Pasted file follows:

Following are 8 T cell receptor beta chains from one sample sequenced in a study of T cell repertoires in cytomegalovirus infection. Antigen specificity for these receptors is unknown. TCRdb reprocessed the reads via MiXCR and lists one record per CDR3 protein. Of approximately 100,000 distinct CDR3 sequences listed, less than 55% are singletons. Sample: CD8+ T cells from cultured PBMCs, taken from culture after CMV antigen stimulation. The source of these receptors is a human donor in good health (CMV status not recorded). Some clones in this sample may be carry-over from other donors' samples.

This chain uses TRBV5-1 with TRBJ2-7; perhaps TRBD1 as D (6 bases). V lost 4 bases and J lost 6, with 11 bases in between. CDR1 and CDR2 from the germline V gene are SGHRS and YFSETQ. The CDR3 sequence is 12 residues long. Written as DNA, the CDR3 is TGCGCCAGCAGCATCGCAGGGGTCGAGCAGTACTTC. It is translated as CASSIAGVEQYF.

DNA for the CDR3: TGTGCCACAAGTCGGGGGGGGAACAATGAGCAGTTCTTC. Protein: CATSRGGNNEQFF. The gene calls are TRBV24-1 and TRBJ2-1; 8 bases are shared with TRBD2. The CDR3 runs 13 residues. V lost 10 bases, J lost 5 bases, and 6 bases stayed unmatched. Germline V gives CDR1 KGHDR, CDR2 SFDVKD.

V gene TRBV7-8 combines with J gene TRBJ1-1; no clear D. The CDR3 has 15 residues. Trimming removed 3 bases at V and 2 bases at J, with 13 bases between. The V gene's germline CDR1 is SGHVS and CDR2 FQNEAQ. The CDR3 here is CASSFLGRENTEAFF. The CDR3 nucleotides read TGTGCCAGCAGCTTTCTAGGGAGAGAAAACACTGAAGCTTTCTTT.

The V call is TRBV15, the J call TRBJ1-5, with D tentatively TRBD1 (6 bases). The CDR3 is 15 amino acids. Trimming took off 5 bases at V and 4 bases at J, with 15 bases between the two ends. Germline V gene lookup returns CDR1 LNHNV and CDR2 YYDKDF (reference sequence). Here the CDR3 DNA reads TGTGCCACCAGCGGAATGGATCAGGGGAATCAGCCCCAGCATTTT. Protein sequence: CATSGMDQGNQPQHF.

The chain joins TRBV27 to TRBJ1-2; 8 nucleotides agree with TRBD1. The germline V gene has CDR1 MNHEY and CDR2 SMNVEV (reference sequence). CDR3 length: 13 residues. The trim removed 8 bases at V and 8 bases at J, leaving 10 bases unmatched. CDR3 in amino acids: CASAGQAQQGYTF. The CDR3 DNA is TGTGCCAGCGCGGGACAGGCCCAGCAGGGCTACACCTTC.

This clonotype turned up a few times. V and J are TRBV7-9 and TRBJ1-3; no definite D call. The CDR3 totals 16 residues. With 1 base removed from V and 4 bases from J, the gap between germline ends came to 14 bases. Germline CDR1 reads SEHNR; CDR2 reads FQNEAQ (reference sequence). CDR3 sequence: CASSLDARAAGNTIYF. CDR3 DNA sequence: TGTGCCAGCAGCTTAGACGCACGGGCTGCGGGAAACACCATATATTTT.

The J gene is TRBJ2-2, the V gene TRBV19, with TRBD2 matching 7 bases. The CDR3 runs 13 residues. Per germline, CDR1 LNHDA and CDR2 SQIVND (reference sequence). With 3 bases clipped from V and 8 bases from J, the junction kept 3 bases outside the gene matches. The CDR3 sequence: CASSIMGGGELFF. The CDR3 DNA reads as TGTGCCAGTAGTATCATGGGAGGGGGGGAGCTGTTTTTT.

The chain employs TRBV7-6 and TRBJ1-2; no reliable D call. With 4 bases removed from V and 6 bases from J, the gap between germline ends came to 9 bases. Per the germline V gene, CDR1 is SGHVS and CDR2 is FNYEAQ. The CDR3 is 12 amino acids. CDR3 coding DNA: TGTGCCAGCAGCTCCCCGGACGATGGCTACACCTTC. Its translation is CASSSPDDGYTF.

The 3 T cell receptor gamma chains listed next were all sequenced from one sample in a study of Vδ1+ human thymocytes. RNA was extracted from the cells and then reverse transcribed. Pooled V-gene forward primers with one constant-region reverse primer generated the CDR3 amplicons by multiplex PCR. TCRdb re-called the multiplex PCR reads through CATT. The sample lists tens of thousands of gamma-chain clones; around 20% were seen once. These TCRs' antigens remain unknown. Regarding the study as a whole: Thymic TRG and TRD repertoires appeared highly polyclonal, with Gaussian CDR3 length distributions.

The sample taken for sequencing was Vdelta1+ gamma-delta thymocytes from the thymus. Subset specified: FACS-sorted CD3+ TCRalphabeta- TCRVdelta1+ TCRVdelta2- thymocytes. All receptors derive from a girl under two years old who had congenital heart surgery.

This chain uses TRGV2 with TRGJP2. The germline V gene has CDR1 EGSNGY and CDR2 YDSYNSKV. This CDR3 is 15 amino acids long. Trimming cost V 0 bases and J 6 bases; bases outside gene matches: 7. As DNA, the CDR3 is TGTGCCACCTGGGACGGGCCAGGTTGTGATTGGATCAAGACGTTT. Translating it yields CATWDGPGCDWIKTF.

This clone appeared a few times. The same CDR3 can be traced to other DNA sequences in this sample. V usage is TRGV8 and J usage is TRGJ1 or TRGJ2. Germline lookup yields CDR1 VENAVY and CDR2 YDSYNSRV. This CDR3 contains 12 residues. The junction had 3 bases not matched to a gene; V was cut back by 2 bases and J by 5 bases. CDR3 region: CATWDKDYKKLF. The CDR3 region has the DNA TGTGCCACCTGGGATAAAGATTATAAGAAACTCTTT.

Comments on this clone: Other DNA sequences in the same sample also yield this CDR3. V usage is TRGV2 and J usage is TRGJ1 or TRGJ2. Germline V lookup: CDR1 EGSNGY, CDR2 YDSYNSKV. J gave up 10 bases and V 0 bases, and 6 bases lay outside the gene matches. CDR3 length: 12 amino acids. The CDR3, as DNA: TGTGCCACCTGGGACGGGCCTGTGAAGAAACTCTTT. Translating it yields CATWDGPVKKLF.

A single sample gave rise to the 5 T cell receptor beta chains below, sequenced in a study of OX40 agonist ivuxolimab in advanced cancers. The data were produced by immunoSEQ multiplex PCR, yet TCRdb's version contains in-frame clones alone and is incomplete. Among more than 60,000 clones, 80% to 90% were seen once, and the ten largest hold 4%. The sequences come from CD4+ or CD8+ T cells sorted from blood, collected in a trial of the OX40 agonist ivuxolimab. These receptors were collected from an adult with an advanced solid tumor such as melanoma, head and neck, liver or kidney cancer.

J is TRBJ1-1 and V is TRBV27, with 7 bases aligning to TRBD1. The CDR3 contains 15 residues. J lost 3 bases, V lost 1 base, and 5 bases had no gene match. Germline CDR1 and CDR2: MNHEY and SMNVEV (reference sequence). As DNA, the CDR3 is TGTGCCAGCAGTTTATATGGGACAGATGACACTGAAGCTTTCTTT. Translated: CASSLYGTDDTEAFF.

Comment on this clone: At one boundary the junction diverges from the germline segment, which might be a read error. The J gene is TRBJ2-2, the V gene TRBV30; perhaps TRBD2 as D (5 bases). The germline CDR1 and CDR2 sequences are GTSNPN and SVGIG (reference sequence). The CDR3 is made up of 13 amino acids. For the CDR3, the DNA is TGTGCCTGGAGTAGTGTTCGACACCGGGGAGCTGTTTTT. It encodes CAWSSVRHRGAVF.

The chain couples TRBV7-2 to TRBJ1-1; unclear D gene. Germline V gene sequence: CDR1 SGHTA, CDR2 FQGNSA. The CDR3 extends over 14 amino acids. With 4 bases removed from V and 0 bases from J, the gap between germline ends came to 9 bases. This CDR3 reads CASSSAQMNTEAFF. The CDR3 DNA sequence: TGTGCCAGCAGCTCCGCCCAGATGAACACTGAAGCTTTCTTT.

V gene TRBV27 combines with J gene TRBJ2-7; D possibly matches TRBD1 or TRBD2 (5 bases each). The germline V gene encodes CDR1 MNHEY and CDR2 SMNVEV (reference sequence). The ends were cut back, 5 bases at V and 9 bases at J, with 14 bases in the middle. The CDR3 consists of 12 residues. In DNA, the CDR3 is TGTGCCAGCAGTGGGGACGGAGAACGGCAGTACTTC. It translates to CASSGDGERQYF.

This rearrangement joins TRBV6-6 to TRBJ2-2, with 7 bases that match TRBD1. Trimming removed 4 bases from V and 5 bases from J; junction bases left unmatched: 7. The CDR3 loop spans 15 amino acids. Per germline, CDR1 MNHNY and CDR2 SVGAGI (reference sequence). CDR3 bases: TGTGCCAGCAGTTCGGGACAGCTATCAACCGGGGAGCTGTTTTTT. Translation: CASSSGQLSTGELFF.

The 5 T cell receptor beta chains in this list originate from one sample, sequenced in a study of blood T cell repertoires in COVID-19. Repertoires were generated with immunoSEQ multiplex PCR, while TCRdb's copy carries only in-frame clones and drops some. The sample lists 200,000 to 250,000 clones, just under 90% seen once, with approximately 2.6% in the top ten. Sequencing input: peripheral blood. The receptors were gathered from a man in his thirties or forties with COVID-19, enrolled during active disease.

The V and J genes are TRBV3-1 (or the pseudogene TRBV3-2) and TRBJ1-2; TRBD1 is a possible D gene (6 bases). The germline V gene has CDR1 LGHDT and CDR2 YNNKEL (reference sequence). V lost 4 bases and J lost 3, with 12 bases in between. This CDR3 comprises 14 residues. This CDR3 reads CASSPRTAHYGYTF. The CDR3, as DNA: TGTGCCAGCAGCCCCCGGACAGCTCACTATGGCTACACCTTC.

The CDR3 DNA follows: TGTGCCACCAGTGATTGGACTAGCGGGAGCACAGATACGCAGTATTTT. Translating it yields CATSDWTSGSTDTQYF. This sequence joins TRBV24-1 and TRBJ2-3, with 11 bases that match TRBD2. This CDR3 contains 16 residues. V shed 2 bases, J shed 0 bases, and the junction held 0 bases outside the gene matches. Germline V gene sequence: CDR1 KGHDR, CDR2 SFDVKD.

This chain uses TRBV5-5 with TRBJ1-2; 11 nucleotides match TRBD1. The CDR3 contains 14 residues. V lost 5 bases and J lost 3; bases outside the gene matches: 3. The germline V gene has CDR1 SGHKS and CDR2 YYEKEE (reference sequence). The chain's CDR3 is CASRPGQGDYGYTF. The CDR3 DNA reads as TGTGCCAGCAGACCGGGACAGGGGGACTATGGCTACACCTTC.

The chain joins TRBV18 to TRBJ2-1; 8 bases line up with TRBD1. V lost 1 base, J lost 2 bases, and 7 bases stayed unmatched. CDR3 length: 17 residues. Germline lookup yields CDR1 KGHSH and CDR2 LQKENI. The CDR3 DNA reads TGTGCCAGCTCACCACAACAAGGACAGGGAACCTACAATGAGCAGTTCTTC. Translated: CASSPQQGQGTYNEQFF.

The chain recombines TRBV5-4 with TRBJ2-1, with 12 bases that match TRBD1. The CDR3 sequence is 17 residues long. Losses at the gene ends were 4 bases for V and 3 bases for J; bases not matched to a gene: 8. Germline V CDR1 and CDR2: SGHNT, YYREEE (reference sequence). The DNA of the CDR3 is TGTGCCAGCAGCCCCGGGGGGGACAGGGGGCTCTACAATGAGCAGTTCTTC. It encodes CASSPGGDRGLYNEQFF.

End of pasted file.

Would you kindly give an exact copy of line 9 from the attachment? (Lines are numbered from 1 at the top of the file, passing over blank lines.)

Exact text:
The chain employs TRBV7-6 and TRBJ1-2; no reliable D call. With 4 bases removed from V and 6 bases from J, the gap between germline ends came to 9 bases. Per the germline V gene, CDR1 is SGHVS and CDR2 is FNYEAQ. The CDR3 is 12 amino acids. CDR3 coding DNA: TGTGCCAGCAGCTCCCCGGACGATGGCTACACCTTC. Its translation is CASSSPDDGYTF.